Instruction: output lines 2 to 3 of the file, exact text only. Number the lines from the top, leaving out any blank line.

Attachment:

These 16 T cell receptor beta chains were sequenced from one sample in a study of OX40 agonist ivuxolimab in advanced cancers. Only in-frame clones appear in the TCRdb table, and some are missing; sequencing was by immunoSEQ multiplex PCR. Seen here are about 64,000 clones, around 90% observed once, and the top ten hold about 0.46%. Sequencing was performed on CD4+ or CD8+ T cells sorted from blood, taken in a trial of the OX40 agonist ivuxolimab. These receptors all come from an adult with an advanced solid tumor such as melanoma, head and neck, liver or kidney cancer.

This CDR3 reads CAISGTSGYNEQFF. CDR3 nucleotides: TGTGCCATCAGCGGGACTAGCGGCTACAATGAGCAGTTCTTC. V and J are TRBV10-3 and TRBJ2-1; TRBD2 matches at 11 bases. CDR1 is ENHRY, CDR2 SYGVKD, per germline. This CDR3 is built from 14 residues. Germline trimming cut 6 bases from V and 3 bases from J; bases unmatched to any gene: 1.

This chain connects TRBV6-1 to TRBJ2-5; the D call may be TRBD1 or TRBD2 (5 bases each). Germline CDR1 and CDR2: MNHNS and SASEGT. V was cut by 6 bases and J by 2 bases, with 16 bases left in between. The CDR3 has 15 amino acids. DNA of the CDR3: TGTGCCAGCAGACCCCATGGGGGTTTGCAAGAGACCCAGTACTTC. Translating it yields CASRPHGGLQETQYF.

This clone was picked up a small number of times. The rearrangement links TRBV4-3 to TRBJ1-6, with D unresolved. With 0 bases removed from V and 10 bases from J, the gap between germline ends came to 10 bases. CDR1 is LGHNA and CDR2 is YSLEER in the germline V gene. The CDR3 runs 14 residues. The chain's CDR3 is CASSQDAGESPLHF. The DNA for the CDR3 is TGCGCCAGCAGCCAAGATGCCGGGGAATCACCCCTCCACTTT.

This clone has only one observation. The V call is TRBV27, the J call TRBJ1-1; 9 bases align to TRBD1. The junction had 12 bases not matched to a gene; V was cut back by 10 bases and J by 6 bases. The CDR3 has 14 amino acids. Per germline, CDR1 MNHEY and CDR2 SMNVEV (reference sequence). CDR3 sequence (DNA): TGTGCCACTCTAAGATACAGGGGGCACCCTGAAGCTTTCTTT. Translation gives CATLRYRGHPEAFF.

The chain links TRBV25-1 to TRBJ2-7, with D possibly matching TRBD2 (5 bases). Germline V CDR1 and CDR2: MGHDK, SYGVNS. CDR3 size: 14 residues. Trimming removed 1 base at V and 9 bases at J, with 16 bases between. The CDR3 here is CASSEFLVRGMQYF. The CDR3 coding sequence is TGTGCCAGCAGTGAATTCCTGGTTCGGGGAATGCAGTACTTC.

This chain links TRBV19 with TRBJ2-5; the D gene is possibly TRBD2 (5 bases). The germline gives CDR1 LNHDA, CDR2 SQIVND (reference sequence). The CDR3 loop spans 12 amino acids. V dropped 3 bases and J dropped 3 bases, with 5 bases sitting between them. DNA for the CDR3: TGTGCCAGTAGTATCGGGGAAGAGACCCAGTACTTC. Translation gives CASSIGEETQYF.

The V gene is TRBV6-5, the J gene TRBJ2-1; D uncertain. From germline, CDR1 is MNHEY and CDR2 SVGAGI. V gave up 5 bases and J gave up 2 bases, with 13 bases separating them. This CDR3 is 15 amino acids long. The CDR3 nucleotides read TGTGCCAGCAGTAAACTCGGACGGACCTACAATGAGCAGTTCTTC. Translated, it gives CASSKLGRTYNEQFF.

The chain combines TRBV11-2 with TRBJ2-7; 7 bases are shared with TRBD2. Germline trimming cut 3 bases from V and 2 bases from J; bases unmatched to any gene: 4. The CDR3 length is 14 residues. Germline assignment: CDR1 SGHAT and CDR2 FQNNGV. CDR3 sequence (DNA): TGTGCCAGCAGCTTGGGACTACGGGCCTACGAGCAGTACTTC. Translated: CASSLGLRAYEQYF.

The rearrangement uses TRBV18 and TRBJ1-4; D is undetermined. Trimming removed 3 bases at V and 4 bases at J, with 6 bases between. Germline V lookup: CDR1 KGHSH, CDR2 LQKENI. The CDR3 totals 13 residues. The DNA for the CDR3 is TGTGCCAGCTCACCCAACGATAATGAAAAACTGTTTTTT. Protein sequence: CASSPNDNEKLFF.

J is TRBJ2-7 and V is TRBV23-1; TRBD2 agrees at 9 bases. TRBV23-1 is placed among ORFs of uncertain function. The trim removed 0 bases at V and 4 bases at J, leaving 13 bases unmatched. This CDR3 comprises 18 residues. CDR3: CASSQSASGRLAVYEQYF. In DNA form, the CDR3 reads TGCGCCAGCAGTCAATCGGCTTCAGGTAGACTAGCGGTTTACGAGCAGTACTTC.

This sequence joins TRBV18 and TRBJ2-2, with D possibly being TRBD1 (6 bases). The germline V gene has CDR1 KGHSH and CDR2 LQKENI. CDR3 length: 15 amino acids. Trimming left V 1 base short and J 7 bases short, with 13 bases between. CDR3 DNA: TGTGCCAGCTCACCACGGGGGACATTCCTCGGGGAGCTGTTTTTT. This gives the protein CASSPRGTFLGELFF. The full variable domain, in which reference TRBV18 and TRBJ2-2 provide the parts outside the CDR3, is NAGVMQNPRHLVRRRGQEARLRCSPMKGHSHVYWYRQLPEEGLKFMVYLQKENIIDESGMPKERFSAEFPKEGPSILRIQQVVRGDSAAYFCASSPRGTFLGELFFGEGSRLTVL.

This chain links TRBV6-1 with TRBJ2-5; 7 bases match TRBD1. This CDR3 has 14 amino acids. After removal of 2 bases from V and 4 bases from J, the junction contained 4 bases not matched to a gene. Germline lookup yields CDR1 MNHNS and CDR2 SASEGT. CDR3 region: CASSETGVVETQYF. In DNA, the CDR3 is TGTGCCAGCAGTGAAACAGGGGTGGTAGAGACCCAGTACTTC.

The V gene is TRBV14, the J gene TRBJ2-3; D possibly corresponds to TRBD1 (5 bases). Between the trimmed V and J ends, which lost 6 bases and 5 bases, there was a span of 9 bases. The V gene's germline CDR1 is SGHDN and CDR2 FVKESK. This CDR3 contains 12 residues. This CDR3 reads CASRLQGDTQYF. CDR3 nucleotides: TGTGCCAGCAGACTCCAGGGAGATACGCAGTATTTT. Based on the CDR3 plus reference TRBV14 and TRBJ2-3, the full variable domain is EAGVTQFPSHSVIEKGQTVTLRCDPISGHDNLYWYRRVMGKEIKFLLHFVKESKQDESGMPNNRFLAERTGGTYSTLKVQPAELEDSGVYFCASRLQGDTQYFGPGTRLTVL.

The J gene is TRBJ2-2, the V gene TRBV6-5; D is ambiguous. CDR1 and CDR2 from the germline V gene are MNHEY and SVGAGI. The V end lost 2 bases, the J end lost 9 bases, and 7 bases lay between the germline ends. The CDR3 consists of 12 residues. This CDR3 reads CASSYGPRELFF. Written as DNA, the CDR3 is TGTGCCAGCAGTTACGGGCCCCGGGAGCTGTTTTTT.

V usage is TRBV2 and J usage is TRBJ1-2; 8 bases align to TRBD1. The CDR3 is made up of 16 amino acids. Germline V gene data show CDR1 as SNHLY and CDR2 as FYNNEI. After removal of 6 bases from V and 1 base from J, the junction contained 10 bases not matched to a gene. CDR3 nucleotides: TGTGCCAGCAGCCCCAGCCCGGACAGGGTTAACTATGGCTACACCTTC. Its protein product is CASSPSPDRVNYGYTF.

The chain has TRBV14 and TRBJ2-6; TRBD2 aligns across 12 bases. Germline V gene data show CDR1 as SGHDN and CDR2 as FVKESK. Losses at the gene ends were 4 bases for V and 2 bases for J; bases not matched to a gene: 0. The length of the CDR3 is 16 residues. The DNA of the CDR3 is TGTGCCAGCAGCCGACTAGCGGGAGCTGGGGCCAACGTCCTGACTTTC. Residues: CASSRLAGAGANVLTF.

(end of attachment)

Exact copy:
This CDR3 reads CAISGTSGYNEQFF. CDR3 nucleotides: TGTGCCATCAGCGGGACTAGCGGCTACAATGAGCAGTTCTTC. V and J are TRBV10-3 and TRBJ2-1; TRBD2 matches at 11 bases. CDR1 is ENHRY, CDR2 SYGVKD, per germline. This CDR3 is built from 14 residues. Germline trimming cut 6 bases from V and 3 bases from J; bases unmatched to any gene: 1.

This chain connects TRBV6-1 to TRBJ2-5; the D call may be TRBD1 or TRBD2 (5 bases each). Germline CDR1 and CDR2: MNHNS and SASEGT. V was cut by 6 bases and J by 2 bases, with 16 bases left in between. The CDR3 has 15 amino acids. DNA of the CDR3: TGTGCCAGCAGACCCCATGGGGGTTTGCAAGAGACCCAGTACTTC. Translating it yields CASRPHGGLQETQYF.